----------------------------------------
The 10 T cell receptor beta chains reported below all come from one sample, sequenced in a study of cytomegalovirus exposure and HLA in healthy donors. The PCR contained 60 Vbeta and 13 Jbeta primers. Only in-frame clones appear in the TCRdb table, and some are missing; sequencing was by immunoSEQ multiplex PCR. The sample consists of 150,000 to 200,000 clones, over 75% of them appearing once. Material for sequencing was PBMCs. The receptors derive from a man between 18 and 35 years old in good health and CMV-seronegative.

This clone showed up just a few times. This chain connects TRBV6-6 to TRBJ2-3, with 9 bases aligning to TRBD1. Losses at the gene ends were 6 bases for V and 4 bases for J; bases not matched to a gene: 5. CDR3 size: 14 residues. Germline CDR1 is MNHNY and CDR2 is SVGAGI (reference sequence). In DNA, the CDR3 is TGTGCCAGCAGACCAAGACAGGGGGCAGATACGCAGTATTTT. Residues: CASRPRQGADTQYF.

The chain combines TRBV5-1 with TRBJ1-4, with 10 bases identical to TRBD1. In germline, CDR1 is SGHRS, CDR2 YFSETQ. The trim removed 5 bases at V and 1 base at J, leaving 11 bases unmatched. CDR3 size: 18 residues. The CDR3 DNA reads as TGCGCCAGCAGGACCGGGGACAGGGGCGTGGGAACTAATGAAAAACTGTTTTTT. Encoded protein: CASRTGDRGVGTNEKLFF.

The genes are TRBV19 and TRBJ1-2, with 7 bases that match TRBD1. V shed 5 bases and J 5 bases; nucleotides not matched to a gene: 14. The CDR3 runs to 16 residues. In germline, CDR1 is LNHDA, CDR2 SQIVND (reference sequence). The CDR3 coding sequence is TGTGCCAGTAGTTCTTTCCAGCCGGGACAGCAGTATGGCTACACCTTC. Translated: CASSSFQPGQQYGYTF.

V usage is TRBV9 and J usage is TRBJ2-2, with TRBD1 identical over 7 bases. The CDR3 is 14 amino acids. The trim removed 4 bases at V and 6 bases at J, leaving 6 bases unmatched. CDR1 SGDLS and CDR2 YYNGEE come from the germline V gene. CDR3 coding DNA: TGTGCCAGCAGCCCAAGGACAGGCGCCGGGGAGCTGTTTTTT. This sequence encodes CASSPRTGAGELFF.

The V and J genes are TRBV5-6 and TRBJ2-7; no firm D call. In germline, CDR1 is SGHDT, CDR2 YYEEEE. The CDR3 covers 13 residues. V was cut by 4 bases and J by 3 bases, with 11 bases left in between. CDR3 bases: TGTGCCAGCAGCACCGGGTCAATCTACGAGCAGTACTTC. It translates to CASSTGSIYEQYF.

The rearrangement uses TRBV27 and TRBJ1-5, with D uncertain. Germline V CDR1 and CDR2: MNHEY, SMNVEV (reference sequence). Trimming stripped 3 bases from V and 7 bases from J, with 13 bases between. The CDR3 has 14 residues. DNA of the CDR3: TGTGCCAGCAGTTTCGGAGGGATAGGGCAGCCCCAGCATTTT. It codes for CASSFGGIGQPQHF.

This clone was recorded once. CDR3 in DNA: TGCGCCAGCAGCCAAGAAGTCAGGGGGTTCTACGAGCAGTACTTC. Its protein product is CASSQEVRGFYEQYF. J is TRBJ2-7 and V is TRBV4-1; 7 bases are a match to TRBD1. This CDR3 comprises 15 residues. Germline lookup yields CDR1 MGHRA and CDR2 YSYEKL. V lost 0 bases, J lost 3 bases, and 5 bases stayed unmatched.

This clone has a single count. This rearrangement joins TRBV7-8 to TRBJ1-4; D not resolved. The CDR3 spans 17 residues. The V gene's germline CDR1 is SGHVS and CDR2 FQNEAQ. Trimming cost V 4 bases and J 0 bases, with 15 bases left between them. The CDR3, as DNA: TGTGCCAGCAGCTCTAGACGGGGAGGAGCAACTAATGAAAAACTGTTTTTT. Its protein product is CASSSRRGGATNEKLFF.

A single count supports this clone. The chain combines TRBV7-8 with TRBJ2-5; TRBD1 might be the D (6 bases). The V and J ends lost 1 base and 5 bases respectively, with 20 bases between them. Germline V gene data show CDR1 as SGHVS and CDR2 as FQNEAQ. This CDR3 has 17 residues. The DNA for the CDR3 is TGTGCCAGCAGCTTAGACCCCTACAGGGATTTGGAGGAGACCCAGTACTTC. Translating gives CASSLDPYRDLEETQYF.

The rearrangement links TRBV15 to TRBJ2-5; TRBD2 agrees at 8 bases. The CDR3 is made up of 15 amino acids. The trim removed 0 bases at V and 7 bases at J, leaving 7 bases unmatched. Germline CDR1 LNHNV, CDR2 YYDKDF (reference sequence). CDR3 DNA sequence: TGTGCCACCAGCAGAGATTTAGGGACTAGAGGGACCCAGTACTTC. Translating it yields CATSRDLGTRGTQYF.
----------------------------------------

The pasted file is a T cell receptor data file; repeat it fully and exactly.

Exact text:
The 10 T cell receptor beta chains reported below all come from one sample, sequenced in a study of cytomegalovirus exposure and HLA in healthy donors. The PCR contained 60 Vbeta and 13 Jbeta primers. Only in-frame clones appear in the TCRdb table, and some are missing; sequencing was by immunoSEQ multiplex PCR. The sample consists of 150,000 to 200,000 clones, over 75% of them appearing once. Material for sequencing was PBMCs. The receptors derive from a man between 18 and 35 years old in good health and CMV-seronegative.

This clone showed up just a few times. This chain connects TRBV6-6 to TRBJ2-3, with 9 bases aligning to TRBD1. Losses at the gene ends were 6 bases for V and 4 bases for J; bases not matched to a gene: 5. CDR3 size: 14 residues. Germline CDR1 is MNHNY and CDR2 is SVGAGI (reference sequence). In DNA, the CDR3 is TGTGCCAGCAGACCAAGACAGGGGGCAGATACGCAGTATTTT. Residues: CASRPRQGADTQYF.

The chain combines TRBV5-1 with TRBJ1-4, with 10 bases identical to TRBD1. In germline, CDR1 is SGHRS, CDR2 YFSETQ. The trim removed 5 bases at V and 1 base at J, leaving 11 bases unmatched. CDR3 size: 18 residues. The CDR3 DNA reads as TGCGCCAGCAGGACCGGGGACAGGGGCGTGGGAACTAATGAAAAACTGTTTTTT. Encoded protein: CASRTGDRGVGTNEKLFF.

The genes are TRBV19 and TRBJ1-2, with 7 bases that match TRBD1. V shed 5 bases and J 5 bases; nucleotides not matched to a gene: 14. The CDR3 runs to 16 residues. In germline, CDR1 is LNHDA, CDR2 SQIVND (reference sequence). The CDR3 coding sequence is TGTGCCAGTAGTTCTTTCCAGCCGGGACAGCAGTATGGCTACACCTTC. Translated: CASSSFQPGQQYGYTF.

V usage is TRBV9 and J usage is TRBJ2-2, with TRBD1 identical over 7 bases. The CDR3 is 14 amino acids. The trim removed 4 bases at V and 6 bases at J, leaving 6 bases unmatched. CDR1 SGDLS and CDR2 YYNGEE come from the germline V gene. CDR3 coding DNA: TGTGCCAGCAGCCCAAGGACAGGCGCCGGGGAGCTGTTTTTT. This sequence encodes CASSPRTGAGELFF.

The V and J genes are TRBV5-6 and TRBJ2-7; no firm D call. In germline, CDR1 is SGHDT, CDR2 YYEEEE. The CDR3 covers 13 residues. V was cut by 4 bases and J by 3 bases, with 11 bases left in between. CDR3 bases: TGTGCCAGCAGCACCGGGTCAATCTACGAGCAGTACTTC. It translates to CASSTGSIYEQYF.

The rearrangement uses TRBV27 and TRBJ1-5, with D uncertain. Germline V CDR1 and CDR2: MNHEY, SMNVEV (reference sequence). Trimming stripped 3 bases from V and 7 bases from J, with 13 bases between. The CDR3 has 14 residues. DNA of the CDR3: TGTGCCAGCAGTTTCGGAGGGATAGGGCAGCCCCAGCATTTT. It codes for CASSFGGIGQPQHF.

This clone was recorded once. CDR3 in DNA: TGCGCCAGCAGCCAAGAAGTCAGGGGGTTCTACGAGCAGTACTTC. Its protein product is CASSQEVRGFYEQYF. J is TRBJ2-7 and V is TRBV4-1; 7 bases are a match to TRBD1. This CDR3 comprises 15 residues. Germline lookup yields CDR1 MGHRA and CDR2 YSYEKL. V lost 0 bases, J lost 3 bases, and 5 bases stayed unmatched.

This clone has a single count. This rearrangement joins TRBV7-8 to TRBJ1-4; D not resolved. The CDR3 spans 17 residues. The V gene's germline CDR1 is SGHVS and CDR2 FQNEAQ. Trimming cost V 4 bases and J 0 bases, with 15 bases left between them. The CDR3, as DNA: TGTGCCAGCAGCTCTAGACGGGGAGGAGCAACTAATGAAAAACTGTTTTTT. Its protein product is CASSSRRGGATNEKLFF.

A single count supports this clone. The chain combines TRBV7-8 with TRBJ2-5; TRBD1 might be the D (6 bases). The V and J ends lost 1 base and 5 bases respectively, with 20 bases between them. Germline V gene data show CDR1 as SGHVS and CDR2 as FQNEAQ. This CDR3 has 17 residues. The DNA for the CDR3 is TGTGCCAGCAGCTTAGACCCCTACAGGGATTTGGAGGAGACCCAGTACTTC. Translating gives CASSLDPYRDLEETQYF.

The rearrangement links TRBV15 to TRBJ2-5; TRBD2 agrees at 8 bases. The CDR3 is made up of 15 amino acids. The trim removed 0 bases at V and 7 bases at J, leaving 7 bases unmatched. Germline CDR1 LNHNV, CDR2 YYDKDF (reference sequence). CDR3 DNA sequence: TGTGCCACCAGCAGAGATTTAGGGACTAGAGGGACCCAGTACTTC. Translating it yields CATSRDLGTRGTQYF.